If you’ve been around Portland for a while, you are used to seeing demonstrations.

Whether the protest was over the war in Iraq, gun violence, controversial Supreme Court nominations or immigration policies, these events have a lot in common. You see some of the same signs, hear some of  the same slogans – you even see a lot of the same people. 

There’s a stalwart group that’s always ready to march.

The Black Lives Matter demonstrations in Portland this week were not like that. The local response to the murder of George Floyd, an African-American man killed by white police officers in Minneapolis, and the racism that is built into most of our society’s institutions felt like something new.

I’ve seen bigger crowds – the 2017 Women’s March comes to mind – but not this kind of sustained activism that brought an estimated 1,000 people out on the streets in five out of six nights.

But it’s more than numbers. The protesters I saw taking a knee, holding a die-in, chanting “Hands up! Don’t shoot!” were not the old familiar faces. They were young and racially mixed, something we don’t usually see in the oldest and whitest state in the union.

Some of that is a sign of times: Older activists, who are more likely to get seriously sick of they are infected by coronavirus, may have been staying home to protect their health.

But young activists have a special relationship with the issue of police violence.

These were people who weren’t born when Rodney King was savagely bludgeoned in Los Angeles by white police officers who were acquitted by an all-white jury in 1992. But they’ve seen the video.

A 20-year-old protesting last week was only 12 when Trayvon Martin, an African-American teenager, was shot to death by a self-appointed vigilante, who was also found not guilty in court. That was the start of the Black Lives Matter movement

They would have been 14 when Michael Brown was shot in Ferguson, Missouri, by a white police officer, and 16 when Delrawn Small, Alton Sterling and Philando Castile, three black men, were shot by police in the course of just three days, leading to the last wave of mobilization.

The cause behind these marches has been a backdrop of their whole lives, and if they seem angry, impatient and distrustful of institutions (including the media), you can’t blame them.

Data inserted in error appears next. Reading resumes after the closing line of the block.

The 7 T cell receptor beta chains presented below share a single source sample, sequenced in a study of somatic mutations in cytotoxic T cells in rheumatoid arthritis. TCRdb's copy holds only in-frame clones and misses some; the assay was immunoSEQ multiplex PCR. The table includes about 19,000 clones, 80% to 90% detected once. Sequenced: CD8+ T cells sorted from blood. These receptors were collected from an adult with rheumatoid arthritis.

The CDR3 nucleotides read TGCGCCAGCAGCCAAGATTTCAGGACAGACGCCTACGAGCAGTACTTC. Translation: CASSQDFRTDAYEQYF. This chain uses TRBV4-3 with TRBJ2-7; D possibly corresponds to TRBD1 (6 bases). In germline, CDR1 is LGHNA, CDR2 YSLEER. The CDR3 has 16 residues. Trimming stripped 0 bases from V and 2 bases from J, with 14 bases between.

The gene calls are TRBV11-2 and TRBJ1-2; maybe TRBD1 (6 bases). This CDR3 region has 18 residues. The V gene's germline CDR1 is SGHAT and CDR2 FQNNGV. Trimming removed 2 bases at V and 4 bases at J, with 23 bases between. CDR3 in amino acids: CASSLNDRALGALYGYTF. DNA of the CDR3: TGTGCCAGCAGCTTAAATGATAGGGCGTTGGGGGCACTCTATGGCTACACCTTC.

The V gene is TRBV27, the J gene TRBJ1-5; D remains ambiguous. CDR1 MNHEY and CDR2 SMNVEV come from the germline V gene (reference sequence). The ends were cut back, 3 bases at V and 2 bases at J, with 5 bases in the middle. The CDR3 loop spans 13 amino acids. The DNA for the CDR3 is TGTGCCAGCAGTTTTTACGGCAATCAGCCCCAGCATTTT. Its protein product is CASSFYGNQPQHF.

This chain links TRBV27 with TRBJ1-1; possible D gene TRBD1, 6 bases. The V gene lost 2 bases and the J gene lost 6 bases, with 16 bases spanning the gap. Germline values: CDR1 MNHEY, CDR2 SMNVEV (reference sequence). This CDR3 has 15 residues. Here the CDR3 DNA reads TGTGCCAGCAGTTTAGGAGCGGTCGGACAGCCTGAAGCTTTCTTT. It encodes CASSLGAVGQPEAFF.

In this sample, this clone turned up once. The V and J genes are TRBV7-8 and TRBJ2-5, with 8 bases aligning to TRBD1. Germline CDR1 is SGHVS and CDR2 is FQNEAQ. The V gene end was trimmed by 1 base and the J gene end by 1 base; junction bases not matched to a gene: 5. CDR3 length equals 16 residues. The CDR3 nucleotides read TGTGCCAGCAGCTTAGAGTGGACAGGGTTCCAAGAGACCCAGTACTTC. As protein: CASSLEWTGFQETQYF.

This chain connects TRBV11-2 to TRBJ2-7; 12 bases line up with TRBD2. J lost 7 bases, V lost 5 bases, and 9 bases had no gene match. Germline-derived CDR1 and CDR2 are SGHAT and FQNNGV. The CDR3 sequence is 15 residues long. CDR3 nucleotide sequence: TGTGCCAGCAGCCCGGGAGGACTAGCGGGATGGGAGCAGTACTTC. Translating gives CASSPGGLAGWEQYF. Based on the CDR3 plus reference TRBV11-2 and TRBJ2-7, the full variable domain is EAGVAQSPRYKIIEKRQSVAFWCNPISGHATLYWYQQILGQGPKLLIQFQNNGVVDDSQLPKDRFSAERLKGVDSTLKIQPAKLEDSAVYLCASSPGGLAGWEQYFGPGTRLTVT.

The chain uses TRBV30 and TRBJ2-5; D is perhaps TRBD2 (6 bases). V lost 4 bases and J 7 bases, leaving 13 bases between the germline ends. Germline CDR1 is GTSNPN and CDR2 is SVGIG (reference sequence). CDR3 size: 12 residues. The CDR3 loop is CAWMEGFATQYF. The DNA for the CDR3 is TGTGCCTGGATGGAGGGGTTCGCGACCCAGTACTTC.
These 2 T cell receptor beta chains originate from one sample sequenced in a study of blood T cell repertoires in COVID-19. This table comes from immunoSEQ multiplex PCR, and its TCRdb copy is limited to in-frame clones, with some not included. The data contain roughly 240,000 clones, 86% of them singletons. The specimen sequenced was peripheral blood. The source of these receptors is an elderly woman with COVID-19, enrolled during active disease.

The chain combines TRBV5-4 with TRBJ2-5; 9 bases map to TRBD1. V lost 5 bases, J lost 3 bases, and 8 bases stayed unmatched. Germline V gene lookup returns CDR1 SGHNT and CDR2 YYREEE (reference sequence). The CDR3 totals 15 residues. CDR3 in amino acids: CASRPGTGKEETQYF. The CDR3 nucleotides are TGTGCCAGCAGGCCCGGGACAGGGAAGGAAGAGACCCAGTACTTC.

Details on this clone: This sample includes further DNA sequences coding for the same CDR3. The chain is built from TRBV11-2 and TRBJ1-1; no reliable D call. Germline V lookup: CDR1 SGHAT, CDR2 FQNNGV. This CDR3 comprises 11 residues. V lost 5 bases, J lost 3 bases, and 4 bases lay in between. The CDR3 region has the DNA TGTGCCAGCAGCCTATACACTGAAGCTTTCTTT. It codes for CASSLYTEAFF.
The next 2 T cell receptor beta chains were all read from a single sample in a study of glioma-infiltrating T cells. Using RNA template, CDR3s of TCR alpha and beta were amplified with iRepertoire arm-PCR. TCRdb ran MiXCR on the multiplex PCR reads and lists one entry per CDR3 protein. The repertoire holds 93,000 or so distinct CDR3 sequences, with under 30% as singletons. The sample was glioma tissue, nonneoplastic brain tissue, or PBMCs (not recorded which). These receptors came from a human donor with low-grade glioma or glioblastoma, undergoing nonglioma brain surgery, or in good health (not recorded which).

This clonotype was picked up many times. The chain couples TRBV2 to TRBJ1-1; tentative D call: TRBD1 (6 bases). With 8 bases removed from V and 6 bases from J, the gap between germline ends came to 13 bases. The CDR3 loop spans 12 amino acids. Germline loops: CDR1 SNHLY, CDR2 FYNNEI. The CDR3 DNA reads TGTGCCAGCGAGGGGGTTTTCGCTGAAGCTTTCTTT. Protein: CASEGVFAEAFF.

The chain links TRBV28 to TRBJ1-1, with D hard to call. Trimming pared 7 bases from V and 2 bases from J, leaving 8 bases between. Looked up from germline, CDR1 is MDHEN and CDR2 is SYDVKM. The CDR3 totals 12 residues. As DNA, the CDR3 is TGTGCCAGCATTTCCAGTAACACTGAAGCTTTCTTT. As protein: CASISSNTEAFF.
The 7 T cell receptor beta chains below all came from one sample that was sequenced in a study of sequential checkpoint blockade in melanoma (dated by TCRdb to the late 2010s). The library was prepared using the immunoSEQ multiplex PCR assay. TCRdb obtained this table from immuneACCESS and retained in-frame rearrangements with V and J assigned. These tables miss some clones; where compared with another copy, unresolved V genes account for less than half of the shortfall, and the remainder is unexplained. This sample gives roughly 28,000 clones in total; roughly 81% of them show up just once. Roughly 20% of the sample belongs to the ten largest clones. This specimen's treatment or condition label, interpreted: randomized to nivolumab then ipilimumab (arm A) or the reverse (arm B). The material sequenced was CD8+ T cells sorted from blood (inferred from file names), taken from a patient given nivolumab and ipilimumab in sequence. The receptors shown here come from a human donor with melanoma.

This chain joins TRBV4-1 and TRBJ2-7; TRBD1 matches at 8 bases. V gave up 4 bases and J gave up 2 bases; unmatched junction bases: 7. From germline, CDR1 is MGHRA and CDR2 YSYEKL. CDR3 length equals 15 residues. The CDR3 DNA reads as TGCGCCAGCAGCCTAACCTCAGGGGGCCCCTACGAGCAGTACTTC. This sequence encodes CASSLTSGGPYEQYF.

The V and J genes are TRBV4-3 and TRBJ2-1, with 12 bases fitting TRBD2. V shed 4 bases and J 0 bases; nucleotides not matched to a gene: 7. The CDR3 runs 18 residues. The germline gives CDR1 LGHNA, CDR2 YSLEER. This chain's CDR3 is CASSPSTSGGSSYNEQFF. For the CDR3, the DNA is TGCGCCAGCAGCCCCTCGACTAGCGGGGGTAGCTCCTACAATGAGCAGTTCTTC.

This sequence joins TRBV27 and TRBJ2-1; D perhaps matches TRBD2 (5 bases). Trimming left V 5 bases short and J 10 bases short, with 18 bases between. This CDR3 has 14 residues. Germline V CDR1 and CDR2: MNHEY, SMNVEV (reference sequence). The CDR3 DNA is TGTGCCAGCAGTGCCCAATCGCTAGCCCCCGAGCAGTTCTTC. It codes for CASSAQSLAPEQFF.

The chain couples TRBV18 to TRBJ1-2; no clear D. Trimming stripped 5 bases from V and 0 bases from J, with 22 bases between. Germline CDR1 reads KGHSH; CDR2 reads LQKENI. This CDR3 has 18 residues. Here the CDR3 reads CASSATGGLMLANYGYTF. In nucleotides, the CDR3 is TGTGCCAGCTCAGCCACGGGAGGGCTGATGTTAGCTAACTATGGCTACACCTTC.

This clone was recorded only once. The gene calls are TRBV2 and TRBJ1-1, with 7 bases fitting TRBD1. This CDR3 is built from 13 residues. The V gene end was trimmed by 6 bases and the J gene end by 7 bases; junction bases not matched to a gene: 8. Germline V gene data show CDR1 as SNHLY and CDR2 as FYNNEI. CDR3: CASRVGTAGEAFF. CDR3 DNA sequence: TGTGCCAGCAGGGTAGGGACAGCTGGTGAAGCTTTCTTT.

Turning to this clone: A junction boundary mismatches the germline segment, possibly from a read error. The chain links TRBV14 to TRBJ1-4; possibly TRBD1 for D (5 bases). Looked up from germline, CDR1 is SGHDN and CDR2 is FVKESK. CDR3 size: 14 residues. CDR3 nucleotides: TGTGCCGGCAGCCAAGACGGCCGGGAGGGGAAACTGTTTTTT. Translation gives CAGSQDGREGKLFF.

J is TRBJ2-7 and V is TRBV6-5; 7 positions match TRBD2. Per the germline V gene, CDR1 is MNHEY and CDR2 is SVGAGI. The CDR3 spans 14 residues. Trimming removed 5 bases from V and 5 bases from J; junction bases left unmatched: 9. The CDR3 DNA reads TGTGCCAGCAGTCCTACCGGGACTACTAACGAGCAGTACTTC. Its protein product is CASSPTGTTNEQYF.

Protest marches and direct actions like sit-ins are usually considered a way to demonstrate the popular will to the power structure. The bigger the crowd, the more the people in power are supposed to listen.

But we don’t pay enough attention to the effect these actions have on the people who take part.

Collective action makes isolated people feel powerful. Bonds are created, leaders emerge, movements grow.

So, is that what we were seeing in Portland last week? It’s hard to say.

There were a lot of the elements of a mass movement on display, but as of this writing, Friday morning, some things were missing – like an agenda.

You could draw a straight line between the Women’s March in 2017 and the election of 2018, which elected a record number of women to office.

It wasn’t just the march that did it, it was the activism and organizing that came after that recruited candidates and supported them, putting people in office who are accountable to promises they made.

I don’t know if the people who were out on the street last week will show up at the polls in November, much less organize in support of candidates in 2022 and beyond.

But I didn’t see any voter registration drive, or hear any speakers talk about people making their voices heard at the ballot box. I might have missed it.

Maybe it’s inappropriate to talk politics at what was essentially a memorial service for people who have lost their lives. That said, electioneering isn’t the only way to affect public policy.

After a week of following the demonstrations, I’m still not sure what the group wanted. What were the demands? What’s next?

I hope that what happens next is the development of a clearly articulated strategy for advancing racial justice, and I invite the groups working on it to share their vision on this page. 

These protests have gotten our attention. The coalition of activists and allies is strong.  

I look forward to seeing what happens next.

 

Editor’s note: This column was updated to make clear that it was written before the June 5 Black Lives Matter protest in Portland.

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